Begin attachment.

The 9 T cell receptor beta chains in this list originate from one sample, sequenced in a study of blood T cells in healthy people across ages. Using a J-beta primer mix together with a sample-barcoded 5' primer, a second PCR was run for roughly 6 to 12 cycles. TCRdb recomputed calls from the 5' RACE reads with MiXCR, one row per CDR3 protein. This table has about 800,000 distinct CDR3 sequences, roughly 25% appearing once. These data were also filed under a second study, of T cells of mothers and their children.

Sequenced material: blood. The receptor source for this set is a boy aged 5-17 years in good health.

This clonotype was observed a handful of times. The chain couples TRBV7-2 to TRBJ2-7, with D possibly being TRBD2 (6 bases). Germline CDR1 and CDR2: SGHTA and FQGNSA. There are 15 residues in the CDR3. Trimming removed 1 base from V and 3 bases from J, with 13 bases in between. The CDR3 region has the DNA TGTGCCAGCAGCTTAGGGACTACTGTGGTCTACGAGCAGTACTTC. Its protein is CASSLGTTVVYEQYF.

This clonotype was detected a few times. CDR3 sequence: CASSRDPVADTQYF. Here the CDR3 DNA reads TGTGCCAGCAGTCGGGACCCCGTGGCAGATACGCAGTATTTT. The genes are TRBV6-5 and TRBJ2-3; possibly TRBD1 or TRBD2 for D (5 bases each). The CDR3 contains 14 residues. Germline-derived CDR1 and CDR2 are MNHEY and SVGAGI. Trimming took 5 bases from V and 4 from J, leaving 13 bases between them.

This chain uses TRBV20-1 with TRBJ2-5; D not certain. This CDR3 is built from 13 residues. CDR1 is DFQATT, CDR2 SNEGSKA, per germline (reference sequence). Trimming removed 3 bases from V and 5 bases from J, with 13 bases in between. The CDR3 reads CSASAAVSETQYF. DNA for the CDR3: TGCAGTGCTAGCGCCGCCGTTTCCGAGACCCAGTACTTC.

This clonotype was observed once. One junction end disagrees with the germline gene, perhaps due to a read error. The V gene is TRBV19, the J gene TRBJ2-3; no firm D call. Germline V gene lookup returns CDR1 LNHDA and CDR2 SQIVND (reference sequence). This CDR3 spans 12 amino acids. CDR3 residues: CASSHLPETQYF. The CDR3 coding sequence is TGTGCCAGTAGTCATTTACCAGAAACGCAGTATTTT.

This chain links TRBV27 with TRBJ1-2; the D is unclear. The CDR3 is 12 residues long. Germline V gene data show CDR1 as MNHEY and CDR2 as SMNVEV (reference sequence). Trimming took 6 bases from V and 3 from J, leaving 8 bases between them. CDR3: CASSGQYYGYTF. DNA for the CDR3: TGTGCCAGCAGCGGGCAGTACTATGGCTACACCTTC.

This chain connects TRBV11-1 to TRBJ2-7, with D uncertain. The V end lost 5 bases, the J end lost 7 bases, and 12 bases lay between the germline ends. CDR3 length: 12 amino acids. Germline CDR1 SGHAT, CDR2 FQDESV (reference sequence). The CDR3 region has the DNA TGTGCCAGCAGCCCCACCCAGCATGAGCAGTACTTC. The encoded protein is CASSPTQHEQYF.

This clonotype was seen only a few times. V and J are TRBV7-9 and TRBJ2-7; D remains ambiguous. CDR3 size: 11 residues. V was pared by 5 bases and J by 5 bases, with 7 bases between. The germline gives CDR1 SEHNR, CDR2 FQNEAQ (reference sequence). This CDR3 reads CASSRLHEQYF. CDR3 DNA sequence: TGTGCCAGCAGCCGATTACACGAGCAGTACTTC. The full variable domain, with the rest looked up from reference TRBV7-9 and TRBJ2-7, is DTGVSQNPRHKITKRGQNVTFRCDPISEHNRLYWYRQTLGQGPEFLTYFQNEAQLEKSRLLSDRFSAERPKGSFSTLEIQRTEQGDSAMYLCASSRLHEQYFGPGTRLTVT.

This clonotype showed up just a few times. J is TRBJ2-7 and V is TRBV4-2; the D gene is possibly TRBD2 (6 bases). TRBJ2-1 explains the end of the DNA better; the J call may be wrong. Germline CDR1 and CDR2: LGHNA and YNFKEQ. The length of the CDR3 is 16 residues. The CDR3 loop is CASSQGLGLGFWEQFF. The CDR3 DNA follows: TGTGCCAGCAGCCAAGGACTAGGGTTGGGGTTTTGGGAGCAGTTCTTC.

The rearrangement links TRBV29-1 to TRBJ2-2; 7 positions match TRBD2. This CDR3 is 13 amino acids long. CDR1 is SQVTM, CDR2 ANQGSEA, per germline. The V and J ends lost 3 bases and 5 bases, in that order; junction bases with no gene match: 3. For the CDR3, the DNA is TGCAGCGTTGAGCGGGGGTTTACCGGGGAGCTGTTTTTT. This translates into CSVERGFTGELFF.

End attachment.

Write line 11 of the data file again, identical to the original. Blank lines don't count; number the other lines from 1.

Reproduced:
The rearrangement links TRBV29-1 to TRBJ2-2; 7 positions match TRBD2. This CDR3 is 13 amino acids long. CDR1 is SQVTM, CDR2 ANQGSEA, per germline. The V and J ends lost 3 bases and 5 bases, in that order; junction bases with no gene match: 3. For the CDR3, the DNA is TGCAGCGTTGAGCGGGGGTTTACCGGGGAGCTGTTTTTT. This translates into CSVERGFTGELFF.